Shannon Albrey, I’m killing myself.” Mary said it all very definitively. Similar to when she was  talking about Adam Reeley’s new beau or Jasmine Richter’s cousin that was staying in town for the week. All very sensible, stately, and whispered.

Why?” Shannon asked, her voice sounded thin and warbled, but still steely. What was Mary getting  at? She lacked all sense, Shannon knew this. She, Mary, hadn’t the air of melancholy whatsoever.  

Not a single soul likes me, truly likes me,” Mary coughed. “You were supposed to like me, girls our  age usually like one another. You hate me. I can’t bear you hating me, I can’t bear the dislike I have for you.”

Oh, Mary, how could I not! What are you saying? Oh God, we ought to be in the park by now playing your stupid card games!” Shannon started crying. She threw down her parasol and put her fisted hand onto her chest. Breathing. She was still doing it.

Mary huffed, and walked up to Shannon with as much fury her small frame could hold. She raised  her palm and slapped Shannon as hard as possible. Shannon retaliated with a slap back, and the girls were soon wrestling.

They soon reached the shallow edge of the lake, and as Shannon’s skirts got wetter, her legs felt like  lead weights. Mary wasn’t strong, but she was relentless in the barrage of fists she was throwing.  Shannon pried her hands from Mary’s hair and went for her neck, which left her open to a hard blow to her cheek. Once she wrapped her hands around it, she squeezed. Mary seized up and went to pull her hands away, but Shannon kept her grip— her legs had fallen still. Black blurring her vision in exhaustion.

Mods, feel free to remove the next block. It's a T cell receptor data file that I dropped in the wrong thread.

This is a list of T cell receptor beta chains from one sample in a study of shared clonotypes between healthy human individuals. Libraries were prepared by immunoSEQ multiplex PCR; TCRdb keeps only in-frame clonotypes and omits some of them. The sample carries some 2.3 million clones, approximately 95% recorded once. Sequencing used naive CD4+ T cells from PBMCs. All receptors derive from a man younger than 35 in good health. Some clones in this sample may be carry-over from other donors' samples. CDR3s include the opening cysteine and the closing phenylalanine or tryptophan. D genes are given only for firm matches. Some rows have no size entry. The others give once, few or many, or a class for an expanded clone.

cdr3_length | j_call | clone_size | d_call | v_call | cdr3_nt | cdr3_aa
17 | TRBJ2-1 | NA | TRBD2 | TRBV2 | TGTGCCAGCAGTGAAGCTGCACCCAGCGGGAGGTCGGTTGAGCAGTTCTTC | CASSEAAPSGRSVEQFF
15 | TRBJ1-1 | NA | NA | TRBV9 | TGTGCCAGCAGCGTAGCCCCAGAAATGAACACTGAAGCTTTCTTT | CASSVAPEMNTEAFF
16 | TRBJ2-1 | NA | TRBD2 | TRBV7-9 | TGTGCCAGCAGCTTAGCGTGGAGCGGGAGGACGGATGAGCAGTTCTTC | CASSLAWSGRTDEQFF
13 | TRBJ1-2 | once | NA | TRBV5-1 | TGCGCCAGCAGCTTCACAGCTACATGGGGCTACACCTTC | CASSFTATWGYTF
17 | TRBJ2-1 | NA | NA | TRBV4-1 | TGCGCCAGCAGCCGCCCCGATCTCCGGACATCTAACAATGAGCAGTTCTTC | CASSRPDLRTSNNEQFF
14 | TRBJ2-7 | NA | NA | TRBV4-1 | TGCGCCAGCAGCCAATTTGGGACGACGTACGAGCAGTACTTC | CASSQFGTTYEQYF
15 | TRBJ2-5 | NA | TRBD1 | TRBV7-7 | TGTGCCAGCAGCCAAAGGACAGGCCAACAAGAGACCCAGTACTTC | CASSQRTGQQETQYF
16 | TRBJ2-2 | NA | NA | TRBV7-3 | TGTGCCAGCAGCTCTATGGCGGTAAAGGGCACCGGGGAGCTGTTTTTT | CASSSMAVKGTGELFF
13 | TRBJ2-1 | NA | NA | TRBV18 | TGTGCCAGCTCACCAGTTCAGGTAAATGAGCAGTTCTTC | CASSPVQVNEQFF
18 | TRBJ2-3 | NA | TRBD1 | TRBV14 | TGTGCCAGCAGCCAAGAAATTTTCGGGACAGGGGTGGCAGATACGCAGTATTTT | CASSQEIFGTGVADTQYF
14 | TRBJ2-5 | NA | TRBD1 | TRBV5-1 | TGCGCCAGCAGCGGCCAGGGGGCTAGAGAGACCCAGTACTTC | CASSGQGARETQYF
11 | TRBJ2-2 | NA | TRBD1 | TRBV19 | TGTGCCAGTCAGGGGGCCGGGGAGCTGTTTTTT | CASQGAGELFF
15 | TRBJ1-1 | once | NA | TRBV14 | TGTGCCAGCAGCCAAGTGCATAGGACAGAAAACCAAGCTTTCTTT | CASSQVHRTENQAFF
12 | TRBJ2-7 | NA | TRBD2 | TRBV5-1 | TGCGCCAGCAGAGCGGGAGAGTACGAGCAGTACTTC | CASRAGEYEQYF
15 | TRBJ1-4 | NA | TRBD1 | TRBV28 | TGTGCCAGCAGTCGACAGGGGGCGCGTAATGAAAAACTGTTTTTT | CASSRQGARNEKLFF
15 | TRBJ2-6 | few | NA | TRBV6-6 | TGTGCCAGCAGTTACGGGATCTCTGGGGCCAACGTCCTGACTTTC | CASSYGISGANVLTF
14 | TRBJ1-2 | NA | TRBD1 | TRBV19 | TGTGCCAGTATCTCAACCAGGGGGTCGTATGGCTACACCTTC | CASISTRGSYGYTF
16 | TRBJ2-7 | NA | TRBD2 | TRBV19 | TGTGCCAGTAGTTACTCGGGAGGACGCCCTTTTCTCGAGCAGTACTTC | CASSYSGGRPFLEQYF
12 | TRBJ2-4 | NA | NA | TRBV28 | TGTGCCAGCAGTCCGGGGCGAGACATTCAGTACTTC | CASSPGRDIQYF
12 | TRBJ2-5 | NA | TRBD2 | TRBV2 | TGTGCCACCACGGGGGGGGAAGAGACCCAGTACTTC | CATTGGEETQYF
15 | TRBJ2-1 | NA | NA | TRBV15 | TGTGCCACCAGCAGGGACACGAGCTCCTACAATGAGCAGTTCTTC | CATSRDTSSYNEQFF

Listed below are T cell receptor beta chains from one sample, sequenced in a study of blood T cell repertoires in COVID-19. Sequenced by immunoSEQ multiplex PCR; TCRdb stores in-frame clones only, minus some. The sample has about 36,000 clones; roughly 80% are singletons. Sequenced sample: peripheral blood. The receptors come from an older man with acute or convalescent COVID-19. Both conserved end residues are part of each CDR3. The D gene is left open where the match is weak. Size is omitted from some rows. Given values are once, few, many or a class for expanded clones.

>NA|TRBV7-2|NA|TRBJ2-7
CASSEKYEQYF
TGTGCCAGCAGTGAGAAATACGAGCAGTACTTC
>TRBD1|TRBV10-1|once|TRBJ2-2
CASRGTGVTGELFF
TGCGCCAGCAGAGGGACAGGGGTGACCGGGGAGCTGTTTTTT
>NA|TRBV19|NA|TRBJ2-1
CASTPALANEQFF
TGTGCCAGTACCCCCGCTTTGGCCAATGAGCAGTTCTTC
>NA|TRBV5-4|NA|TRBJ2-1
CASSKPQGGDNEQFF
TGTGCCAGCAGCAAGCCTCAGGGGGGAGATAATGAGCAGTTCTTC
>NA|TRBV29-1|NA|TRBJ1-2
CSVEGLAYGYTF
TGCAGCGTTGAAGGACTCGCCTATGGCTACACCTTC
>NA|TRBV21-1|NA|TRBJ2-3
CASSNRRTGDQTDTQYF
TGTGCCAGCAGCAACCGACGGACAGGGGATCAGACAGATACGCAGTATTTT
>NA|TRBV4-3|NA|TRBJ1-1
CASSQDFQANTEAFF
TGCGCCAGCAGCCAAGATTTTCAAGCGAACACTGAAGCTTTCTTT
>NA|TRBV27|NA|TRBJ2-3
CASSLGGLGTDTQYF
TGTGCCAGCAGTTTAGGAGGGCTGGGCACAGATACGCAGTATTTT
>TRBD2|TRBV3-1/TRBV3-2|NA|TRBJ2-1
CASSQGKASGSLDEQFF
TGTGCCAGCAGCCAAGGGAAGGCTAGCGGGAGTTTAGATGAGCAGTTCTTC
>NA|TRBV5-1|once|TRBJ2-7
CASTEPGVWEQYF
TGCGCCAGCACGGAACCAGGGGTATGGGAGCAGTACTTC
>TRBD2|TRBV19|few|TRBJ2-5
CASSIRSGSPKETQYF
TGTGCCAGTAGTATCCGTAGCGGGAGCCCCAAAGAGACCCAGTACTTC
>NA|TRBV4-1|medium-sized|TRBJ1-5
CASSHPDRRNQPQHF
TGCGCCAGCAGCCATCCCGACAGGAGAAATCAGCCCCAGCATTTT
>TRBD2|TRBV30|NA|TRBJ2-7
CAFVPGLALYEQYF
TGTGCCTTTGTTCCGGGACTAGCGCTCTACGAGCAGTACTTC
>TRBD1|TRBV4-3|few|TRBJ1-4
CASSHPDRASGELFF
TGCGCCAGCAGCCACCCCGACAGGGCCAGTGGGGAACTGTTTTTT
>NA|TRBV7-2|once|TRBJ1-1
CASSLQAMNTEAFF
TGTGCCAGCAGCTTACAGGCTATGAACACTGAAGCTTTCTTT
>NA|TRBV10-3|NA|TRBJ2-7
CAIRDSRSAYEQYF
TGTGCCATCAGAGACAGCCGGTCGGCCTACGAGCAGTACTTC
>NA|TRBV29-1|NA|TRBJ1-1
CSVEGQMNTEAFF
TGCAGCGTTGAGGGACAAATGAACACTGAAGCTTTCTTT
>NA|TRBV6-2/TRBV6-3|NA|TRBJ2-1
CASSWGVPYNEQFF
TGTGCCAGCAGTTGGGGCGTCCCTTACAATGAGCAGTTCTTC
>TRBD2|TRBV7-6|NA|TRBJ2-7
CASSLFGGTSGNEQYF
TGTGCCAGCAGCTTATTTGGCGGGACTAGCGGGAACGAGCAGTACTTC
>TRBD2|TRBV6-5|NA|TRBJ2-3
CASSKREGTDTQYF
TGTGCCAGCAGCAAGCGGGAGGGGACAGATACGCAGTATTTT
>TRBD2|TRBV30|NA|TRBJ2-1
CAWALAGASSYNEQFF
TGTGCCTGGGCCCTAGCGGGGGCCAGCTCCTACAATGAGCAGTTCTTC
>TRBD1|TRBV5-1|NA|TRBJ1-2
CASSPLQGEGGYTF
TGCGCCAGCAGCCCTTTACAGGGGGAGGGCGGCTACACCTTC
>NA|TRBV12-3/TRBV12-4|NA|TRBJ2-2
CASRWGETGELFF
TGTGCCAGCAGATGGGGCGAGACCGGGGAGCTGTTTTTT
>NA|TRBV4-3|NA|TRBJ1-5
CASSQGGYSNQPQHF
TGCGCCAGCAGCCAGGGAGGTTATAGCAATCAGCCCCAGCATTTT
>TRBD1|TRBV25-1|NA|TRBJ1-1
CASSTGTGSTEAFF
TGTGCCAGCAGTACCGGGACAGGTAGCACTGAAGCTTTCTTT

The two girls fell in a tired heap. Shannon’s head went underwater for a few seconds, and she felt like  keeping it there, until she found she couldn’t breathe and yanked herself back to the surface.

I’ll end you, Miss Farrow,” Shannon gasped. “Goodness sake, I’ll end you.”

Shut up! Shut up, your pretentiousness is a killer!” Mary screamed hoarsely. She grabbed Shannon’s  face. “You never talk, you have never held a conversation with me, don’t start now or by God I will stone you—” Mary held a small rock in her other hand. “I’ll break your head open.”

Stop telling me what to do, or what I do,” Shannon whispered. She rolled out from beneath Mary and grabbed her parasol. “Go ahead and end your life.”